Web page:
As previously communicated to the Board, the Federal Aviation Administration (FAA) assembled a consortium of aviation specialists from Boeing, United Airlines, McDonnell Douglas, Lockheed Martin, Aviation Weather Associates, and Heliwell to study windshear.

These experts and the FAA concluded that:

unfortunately, there are no universal quantitative windshear avoidance criteria that provide unambiguous go/no-go decision guidelines. There is no assured detection and warning system in operation which can measure windshear intensity along a specific flight path.

This conclusion was published in FAA Advisory Circular No. 00-54, Pilot Windshear Guide, 11/25/88. TC agrees with the FAA and has published safety educational and promotional material to inform the industry of the risks associated with approaches and landings in convective weather. TC has also raised the issue to the International Civil Aviation Organization (ICAO). The ICAO Secretariat agreed to place the issue on its work plan. ICAO also agreed that Canada should not act alone on this issue.

TC will monitor scientific and technological developments related to it and will support international harmonization efforts when the issue gains active status at ICAO. However, in the short term, TC has no plans to redirect resources from higher priority safety concerns.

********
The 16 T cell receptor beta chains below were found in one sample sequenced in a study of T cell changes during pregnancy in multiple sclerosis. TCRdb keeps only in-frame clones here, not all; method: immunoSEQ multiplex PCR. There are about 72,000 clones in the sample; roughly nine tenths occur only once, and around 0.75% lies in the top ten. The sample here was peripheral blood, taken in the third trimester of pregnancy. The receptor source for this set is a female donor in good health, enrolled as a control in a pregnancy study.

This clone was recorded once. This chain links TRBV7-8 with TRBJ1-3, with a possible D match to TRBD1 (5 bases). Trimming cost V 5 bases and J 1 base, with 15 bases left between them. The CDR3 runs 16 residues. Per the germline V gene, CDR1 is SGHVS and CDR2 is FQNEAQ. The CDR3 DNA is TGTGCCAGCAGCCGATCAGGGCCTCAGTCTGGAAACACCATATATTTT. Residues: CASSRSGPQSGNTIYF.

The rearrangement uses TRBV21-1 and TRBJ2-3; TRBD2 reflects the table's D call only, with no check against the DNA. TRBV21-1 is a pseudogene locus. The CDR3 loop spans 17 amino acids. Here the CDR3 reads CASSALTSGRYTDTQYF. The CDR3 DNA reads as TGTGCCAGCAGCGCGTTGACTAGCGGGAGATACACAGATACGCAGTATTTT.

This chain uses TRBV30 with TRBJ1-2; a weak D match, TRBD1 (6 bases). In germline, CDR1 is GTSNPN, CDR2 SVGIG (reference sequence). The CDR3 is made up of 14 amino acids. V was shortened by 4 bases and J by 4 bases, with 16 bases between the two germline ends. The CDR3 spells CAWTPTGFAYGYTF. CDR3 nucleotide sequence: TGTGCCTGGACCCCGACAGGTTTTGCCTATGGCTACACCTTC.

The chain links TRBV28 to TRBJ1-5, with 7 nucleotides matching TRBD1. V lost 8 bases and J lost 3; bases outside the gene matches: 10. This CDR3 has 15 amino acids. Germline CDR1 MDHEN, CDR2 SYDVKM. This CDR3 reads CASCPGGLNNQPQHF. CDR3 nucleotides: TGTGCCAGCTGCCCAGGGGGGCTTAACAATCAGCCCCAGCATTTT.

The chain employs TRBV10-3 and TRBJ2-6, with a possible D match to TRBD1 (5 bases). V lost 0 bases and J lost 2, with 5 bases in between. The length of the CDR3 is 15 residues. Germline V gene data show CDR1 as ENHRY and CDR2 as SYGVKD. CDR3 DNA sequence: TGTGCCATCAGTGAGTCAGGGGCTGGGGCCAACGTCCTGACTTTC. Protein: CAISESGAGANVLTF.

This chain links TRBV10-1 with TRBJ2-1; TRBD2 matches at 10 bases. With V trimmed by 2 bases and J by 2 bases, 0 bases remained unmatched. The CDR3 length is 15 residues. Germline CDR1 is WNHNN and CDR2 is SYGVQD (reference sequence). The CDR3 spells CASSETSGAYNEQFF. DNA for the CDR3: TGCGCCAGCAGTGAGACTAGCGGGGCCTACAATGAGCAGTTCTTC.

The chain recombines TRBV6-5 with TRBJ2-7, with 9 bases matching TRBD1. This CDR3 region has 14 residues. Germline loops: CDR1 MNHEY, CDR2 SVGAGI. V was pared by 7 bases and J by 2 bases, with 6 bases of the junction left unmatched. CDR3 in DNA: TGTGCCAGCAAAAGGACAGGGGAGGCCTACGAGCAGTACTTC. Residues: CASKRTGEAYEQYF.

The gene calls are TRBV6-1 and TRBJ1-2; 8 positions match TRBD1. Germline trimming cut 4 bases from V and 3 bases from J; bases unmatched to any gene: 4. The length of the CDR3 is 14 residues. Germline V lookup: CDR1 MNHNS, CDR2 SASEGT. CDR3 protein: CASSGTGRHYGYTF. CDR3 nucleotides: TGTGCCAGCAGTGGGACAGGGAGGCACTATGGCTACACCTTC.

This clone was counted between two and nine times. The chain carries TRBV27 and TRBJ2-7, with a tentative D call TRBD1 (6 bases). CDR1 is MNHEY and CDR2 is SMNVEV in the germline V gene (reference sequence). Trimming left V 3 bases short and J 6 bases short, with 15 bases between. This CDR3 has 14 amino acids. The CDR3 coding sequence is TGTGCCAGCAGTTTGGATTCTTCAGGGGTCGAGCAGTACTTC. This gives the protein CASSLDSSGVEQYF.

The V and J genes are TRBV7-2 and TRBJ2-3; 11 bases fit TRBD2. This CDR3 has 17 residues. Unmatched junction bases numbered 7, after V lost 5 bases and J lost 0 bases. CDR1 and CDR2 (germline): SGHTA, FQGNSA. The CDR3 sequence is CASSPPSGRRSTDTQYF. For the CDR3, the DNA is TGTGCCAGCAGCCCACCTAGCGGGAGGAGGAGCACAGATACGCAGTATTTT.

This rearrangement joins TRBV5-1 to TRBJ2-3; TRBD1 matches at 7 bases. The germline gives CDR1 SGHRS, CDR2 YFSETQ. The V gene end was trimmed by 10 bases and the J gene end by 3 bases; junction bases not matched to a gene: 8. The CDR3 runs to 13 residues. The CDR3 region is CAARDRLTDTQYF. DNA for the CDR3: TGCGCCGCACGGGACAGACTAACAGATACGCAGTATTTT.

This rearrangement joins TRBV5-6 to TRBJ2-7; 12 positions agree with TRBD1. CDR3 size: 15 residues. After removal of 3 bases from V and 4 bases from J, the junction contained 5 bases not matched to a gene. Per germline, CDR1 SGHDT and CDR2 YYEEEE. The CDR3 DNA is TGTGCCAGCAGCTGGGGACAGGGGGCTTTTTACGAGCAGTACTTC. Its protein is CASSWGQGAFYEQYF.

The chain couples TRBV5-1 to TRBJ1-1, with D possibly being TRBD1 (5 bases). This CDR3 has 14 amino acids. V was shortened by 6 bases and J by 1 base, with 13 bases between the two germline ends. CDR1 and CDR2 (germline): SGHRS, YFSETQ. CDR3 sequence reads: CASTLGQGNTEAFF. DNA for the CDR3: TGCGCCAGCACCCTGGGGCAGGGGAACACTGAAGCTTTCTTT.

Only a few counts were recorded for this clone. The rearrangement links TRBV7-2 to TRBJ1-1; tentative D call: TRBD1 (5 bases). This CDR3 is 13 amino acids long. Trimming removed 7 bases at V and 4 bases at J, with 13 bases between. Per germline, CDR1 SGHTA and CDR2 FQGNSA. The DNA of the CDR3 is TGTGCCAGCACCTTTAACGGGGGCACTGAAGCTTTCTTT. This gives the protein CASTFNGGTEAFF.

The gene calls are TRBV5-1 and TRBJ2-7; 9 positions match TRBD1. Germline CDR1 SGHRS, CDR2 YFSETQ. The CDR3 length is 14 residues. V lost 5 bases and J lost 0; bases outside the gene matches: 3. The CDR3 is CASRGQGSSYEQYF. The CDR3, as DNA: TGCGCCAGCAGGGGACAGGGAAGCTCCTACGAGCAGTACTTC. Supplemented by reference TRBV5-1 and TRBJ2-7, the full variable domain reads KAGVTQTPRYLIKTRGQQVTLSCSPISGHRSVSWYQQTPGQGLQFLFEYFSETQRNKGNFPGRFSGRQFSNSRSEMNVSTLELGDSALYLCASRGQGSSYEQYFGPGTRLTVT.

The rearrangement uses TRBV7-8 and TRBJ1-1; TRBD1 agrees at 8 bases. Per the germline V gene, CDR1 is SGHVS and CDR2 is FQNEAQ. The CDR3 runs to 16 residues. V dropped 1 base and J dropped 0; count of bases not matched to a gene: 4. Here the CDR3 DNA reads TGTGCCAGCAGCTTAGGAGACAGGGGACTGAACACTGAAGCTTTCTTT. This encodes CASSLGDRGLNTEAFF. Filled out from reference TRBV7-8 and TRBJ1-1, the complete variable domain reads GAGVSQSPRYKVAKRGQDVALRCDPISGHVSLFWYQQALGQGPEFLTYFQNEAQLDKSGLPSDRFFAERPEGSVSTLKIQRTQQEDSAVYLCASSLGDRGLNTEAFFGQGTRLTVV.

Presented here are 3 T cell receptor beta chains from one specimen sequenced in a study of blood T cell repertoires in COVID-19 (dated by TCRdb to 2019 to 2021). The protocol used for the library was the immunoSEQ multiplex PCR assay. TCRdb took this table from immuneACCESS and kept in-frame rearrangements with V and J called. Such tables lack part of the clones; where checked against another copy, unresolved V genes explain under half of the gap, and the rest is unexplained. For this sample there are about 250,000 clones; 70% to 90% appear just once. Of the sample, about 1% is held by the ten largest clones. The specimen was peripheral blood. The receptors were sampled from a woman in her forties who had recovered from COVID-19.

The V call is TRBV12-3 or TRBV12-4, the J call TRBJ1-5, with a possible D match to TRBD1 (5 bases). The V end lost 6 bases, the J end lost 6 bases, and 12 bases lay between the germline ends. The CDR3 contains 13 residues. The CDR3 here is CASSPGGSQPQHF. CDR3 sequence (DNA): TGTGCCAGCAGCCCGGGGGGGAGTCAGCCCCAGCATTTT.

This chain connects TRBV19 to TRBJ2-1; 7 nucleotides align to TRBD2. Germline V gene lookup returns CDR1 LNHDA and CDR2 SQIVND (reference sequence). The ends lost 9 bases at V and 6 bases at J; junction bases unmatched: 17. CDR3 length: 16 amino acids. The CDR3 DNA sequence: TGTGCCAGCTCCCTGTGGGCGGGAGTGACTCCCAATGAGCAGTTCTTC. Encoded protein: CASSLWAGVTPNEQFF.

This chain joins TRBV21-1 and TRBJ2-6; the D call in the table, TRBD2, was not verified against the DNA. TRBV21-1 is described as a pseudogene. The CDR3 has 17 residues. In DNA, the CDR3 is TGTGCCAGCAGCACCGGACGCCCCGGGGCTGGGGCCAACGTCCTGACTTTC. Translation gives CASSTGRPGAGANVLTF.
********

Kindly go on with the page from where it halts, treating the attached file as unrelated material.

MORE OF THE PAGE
TSB reassessment of Transport Canada’s response to Recommendation A07-01 (July 2017)

In its response, TC states that it agrees with the conclusion published in the FAA Advisory Circular No. 00-54, dated from 1988, that there are no universal quantitative windshear avoidance criteria that provide unambiguous go/no-go decision guidelines, and that there is no assured detection and warning system in operation which can measure windshear intensity along a specific flight path. TC states that it will monitor scientific and technological developments and will support international harmonization efforts when the issue gains active status at ICAO. However, in the short term, TC has no plans to redirect resources from higher priority safety concerns.

Although the TSB agrees with the FAA Advisory Circular No. 00-54, windshear is not the only risk associated with approaches and landings in convective weather. Other risks include:  

  • low ceiling and poor visibility due to intense precipitation below the thunderstorm cloud, which often seriously limits visibility from the cockpit;
  • rapid changes in surface pressure that can lead to altitude errors;
  • lightning, which increases in frequency proportionally to the storm’s intensity and which also affects visibility;
  • hail, both within and outside the cloud;
  • rapid changes in wind speed and direction, which may quickly and suddenly exceed an aircraft’s crosswind or other limits;
  • potentially damaging wind gusts;
  • downdrafts due to microbursts;
  • contaminated runway surfaces in rain and/or hail;
  • turbulence; and
  • difficulty in conducting a missed approach safely.

In addressing Recommendation A07-01, TC should take into consideration all risks associated with approaches and landings in convective weather.